Making Meyer Lemon Marmalade

Beg of lemons

I love growing fruits and vegetables on our plot of paradise. In addition to our two acres of Petite Sirah grapes, and a small summer vegetable garden, we also have pomegranates, persimmons, apples, pears, an orange tree, a new peach tree, and two Meyer lemon trees.  Every year around this time, we have hundreds and hundreds of little yellow orbs of sunshine.  We sell most of them to our local Sonoma Market and we give lots away to local restaurants Harvest Moon Cafe and Cafe LaHaye and friends.  But I’m always looking for new ways to use them, and this year, I got very lucky to get a lesson from my friend Julie who is Sonoma’s unofficial jam, jelly and marmalade Maven.

We met Julie and her adorable husband Ed because they are grandparents to our niece Alexandra’s friend and schoolmate Kari. Every time Julie comes by to pick Kari up after a play-date, she gifts me with a different variety of her homemade jam.  Turns out that she makes hundreds and hundreds of jars a year by foraging fruit in the area. It is her creative and social outlet and lucky for me, she loves giving lessons.

We made a date to make Lemon Meyer Marmalade at her house on Monday morning. We bought an OXO Mandoline Slicer  at our fabulous local kitchen store, Sign of the Bear. Per Julie’s instructions, my Hubby cut off the ends, and put four cups of de-seeded lemons sliced about 1/4 of an inch thick into a pot and covered them with eight cups of water and let them soak overnight.

Trim the ends

Slicing lemons

Because our lemons were so small this year, we probably used about ten of them to get to four cups.  (Thank you Hubby for doing all the slicing and hand modeling so I could take the photos!)

Cover lemons with water

After covering the lemons with water, we just let them sit out overnight.  (The recipe books in the background are just a fraction of my collection. I get inspired by beautiful, well-written cookbooks. I read them like novels at times.)

When I showed up at Julie’s house, she had a buffet of lovely jams and marmalades to taste.

Julie's jams and marmalades

We then poured my lemons and the water into a large stainless steel pot, and set it on the stove on high heat to bring it to a boil.  Once it came to a boil, we cooked it for 20 minutes.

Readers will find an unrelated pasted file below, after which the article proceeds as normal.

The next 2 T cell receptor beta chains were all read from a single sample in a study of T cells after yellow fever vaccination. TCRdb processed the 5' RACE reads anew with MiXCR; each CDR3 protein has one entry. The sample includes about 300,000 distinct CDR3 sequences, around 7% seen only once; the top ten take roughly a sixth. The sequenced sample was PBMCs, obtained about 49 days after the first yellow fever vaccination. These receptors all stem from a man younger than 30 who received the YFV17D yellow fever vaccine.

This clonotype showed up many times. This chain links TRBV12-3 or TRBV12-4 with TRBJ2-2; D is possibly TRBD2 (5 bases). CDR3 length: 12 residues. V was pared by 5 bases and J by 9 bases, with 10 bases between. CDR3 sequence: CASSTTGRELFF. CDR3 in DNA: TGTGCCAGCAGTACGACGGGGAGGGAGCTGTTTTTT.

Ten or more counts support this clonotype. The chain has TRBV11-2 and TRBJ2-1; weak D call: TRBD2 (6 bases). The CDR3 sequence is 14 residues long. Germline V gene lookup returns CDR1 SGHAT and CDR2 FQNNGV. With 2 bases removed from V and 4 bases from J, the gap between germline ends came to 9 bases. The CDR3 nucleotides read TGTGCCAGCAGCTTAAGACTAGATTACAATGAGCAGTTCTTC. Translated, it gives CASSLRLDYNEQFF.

Stainless silver pan

We set the oven at 250 degrees and heated our jars while the fruit boiled.

Heat the jars

After the fruit cooked for 20 minutes, we added three cups of sugar and brought the mixture back to a boil and cooked it for another 20 minutes.  (You’ll notice the canning lids are in the small pan behind the lemons. Julie soaks them separately in a pan of warm water. She suggests placing the lids back to back so that the rubber strips do not stick to one another.)

Add sugar

After the second 20 minutes of cooking, take a small spoon and drop a bit of the mixture onto a small frozen plate.  Place the plate back in the freezer for a few minutes to cool.

First test

Take it out and look to see if the mixture is thick by drawing a finger through the juicy stuff and if it maintains a little trough for a bit, it’s done.  Taste the mixture and add sugar if you think it needs it. My marmalade tasted great and didn’t need any additional sugar, but didn’t hold together after the finger test. The mixture was still pretty runny, so we boiled it for another five minutes.

Almost done

The second time we dropped a taste onto the frozen plate, and stuck it back in the freezer for a few minutes, the mixture passed the finger test. It was ready!

Second finger test.

In addition to your canning jars (which are warming in the oven) Julie recommends you have on hand the following: rubber tongs, a wide funnel, and a ladle with a hook on the end so it can rest on the edge of the pot without falling into the hot marmalade.


Drain the lids and put them in a bowl. Using your tongs, grab a warm jar and fill it up to very near the top with hot marmalade using the ladle and funnel. Be sure not to get any marmalade on the rim of the jar, and use a moist paper towel to wipe away any drips.

Warmed jars.

Ladle out the marmalade.


Clean the jar!

Trueheart Marmalade

My four cups of sliced lemons netted 3 1/2 jars of marmalade. The half filled jar is not stable to keep long, so treat it as open and keep it in the fridge.  Be sure not to jostle the jars for about 24 hours after canning.

I was so drunk on lemon love that I made them the theme of the dinner party we hosted that night and served:

Endive salad with walnuts, pears and gorgonzola cheese. I made a dressing with olive oil, lemon juice, mustard, real maple syrup and finely chopped fresh mint leaves.

Lemon Chicken Breasts (From the Barefoot Contessa)

Wild Rice

Green Beans

Lemon Yogurt Cake (From the Barefoot Contessa) with vanilla ice cream and a scoop of the Trueheart Meyer Lemon Marmalade

Thank you Julie!!! I still have dozens of lemons left, and since I want plenty of jars to gift to friends (and to eat), I want to make more.  Let me know if you try this process and how it all turns out. Or, if you have other suggestions, I’d love to hear about them.




2 responses to “Making Meyer Lemon Marmalade”

  1. avatar Julie says:

    Hi Ligeia —

    Your photos came out great!! What a fun day that was. I sent you an email (perhaps yesterday) asking if you would like a couple more of my flavors to include with the lemon you are sending to your mom? Made a batch of Blood Orange yesterday…the color is the die for.


  2. avatar Vickie Bates says:

    This post brought back wonderful memories of making marmalade with my mum and grandmother (ours was an old Scottish recipe)!

    What great photos of the cooking process – thank you for sharing all the details, that’s really helpful.

    And that first photo – I can just imagine the sparkly scent of lemons in the air!